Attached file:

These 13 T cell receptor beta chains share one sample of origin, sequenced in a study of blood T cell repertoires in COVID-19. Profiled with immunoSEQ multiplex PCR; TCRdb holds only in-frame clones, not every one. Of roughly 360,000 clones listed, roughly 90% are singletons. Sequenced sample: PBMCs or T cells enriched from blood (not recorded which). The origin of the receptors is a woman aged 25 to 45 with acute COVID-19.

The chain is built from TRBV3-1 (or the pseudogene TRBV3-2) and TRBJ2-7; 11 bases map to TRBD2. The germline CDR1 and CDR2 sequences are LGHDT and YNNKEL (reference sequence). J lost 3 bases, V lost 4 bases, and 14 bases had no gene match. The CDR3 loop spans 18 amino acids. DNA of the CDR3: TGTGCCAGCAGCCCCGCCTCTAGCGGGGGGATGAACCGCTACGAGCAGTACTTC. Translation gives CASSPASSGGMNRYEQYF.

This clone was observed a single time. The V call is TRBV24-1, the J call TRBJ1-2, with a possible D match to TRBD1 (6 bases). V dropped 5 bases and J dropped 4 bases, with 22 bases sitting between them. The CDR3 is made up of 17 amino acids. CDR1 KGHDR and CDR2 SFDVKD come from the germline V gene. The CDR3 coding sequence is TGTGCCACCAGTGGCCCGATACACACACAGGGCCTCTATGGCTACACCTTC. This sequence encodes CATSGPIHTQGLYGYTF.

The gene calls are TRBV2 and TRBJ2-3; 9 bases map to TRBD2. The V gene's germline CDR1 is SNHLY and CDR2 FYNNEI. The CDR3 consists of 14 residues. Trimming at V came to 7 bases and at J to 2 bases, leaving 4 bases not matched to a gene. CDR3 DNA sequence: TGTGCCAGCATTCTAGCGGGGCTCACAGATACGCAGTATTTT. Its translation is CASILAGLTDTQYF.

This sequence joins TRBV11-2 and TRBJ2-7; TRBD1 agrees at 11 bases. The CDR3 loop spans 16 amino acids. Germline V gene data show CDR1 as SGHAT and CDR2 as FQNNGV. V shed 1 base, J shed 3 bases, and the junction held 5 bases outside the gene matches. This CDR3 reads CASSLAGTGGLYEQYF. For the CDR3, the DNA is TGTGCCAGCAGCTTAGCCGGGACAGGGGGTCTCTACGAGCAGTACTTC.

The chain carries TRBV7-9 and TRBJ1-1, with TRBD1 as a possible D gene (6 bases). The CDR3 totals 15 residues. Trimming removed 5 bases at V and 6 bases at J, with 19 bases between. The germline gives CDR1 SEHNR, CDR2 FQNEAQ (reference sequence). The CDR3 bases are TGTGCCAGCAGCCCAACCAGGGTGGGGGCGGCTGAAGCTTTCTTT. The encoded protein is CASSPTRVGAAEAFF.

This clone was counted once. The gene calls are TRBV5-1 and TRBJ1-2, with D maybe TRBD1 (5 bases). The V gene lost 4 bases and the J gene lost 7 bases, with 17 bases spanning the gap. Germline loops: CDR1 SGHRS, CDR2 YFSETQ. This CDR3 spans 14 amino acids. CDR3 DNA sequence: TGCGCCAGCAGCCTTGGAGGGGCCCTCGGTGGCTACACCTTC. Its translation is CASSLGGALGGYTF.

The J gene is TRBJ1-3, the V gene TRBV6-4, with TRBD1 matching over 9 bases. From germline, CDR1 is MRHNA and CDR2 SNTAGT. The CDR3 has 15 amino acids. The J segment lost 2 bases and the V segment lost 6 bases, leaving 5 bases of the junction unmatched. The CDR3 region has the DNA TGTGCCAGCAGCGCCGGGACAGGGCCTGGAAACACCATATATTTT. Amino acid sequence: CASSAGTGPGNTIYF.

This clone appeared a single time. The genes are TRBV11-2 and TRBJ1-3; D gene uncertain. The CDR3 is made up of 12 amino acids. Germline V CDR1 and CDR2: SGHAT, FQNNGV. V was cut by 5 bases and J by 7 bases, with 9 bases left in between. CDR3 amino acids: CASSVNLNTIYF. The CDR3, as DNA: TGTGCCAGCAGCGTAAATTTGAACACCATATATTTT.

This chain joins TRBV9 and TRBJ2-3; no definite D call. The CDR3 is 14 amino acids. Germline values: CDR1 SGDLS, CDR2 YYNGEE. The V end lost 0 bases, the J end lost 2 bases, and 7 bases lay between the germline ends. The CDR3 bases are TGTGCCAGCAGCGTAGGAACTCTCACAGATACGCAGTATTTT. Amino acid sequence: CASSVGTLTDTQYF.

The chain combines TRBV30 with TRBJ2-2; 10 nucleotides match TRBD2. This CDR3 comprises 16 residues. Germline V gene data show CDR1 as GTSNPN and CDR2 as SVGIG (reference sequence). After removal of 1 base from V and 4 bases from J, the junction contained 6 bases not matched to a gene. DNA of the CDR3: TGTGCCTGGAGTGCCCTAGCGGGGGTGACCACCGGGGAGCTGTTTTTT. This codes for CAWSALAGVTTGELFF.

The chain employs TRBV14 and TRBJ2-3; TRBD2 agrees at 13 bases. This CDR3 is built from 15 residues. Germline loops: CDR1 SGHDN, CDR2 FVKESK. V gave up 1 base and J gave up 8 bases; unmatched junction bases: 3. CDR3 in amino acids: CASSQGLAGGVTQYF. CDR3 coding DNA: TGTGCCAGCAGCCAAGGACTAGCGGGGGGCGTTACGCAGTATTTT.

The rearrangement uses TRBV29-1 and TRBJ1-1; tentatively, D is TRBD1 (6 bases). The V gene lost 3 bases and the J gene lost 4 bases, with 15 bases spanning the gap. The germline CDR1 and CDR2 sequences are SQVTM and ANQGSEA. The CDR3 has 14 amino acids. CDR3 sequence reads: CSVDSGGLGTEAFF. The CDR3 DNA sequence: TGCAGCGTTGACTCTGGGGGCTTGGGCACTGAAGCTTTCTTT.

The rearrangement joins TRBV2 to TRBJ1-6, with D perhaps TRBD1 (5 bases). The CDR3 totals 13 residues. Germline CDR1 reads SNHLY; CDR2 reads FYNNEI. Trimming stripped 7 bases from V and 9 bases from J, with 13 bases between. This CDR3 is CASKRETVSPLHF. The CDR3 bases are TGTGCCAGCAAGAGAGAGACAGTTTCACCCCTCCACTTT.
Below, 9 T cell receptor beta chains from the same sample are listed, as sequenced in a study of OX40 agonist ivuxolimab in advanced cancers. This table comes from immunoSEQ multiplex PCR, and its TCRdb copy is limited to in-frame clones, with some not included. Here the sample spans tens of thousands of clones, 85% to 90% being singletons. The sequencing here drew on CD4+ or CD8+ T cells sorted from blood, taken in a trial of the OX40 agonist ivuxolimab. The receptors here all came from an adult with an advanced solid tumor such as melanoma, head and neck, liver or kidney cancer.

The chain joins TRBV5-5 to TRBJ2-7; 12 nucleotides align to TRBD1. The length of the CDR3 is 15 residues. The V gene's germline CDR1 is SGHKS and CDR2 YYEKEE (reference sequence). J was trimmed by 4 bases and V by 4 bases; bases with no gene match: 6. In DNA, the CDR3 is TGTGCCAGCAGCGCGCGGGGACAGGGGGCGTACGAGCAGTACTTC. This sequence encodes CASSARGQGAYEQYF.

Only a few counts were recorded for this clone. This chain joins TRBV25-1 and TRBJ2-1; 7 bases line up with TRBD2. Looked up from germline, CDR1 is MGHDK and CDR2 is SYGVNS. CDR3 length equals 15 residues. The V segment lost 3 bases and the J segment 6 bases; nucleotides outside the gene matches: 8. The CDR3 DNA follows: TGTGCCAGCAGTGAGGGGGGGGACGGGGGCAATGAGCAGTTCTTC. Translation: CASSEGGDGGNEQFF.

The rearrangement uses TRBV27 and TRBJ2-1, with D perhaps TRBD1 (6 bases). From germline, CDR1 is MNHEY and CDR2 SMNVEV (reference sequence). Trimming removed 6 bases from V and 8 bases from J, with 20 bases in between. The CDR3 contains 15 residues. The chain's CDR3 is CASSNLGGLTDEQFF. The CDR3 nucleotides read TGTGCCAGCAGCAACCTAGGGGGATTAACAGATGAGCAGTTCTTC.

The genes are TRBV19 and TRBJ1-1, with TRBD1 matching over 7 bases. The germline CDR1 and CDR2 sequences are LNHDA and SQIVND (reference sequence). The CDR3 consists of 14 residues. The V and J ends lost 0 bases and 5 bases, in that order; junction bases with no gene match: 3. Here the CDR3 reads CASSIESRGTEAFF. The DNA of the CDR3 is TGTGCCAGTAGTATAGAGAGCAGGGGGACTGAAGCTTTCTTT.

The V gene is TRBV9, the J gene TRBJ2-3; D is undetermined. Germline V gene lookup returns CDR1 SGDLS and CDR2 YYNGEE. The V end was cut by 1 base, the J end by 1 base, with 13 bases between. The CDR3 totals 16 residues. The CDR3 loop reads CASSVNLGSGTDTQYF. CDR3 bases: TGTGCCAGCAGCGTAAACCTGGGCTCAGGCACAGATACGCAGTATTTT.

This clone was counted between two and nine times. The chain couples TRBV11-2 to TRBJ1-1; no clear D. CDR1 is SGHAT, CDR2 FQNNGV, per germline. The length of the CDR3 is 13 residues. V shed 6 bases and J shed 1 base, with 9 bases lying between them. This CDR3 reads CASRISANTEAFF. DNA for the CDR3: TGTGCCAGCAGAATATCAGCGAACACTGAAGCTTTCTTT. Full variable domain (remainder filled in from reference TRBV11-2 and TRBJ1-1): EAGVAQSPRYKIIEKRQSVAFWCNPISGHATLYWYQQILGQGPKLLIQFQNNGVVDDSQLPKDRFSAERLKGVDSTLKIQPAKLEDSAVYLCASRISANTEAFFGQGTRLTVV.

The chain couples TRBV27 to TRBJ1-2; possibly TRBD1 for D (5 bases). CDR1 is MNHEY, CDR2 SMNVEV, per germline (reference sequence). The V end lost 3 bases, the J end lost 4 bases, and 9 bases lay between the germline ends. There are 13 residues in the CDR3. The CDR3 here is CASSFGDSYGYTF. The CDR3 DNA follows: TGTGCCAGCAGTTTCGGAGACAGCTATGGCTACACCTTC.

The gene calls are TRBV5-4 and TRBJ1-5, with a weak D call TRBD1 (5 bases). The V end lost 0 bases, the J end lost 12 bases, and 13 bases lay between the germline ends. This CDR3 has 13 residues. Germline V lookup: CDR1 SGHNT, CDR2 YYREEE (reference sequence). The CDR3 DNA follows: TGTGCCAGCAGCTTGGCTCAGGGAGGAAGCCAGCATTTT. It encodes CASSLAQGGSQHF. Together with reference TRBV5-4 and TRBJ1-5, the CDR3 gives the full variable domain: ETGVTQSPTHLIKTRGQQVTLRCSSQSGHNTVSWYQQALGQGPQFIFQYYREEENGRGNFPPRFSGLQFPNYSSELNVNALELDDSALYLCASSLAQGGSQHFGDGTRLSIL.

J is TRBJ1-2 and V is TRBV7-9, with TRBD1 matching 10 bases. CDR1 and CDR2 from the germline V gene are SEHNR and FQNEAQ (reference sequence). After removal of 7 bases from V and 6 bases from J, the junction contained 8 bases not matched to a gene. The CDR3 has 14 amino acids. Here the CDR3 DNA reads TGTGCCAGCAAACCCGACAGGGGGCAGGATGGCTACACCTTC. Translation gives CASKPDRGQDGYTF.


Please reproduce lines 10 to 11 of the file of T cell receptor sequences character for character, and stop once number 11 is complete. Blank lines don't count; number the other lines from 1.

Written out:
This chain joins TRBV9 and TRBJ2-3; no definite D call. The CDR3 is 14 amino acids. Germline values: CDR1 SGDLS, CDR2 YYNGEE. The V end lost 0 bases, the J end lost 2 bases, and 7 bases lay between the germline ends. The CDR3 bases are TGTGCCAGCAGCGTAGGAACTCTCACAGATACGCAGTATTTT. Amino acid sequence: CASSVGTLTDTQYF.

The chain combines TRBV30 with TRBJ2-2; 10 nucleotides match TRBD2. This CDR3 comprises 16 residues. Germline V gene data show CDR1 as GTSNPN and CDR2 as SVGIG (reference sequence). After removal of 1 base from V and 4 bases from J, the junction contained 6 bases not matched to a gene. DNA of the CDR3: TGTGCCTGGAGTGCCCTAGCGGGGGTGACCACCGGGGAGCTGTTTTTT. This codes for CAWSALAGVTTGELFF.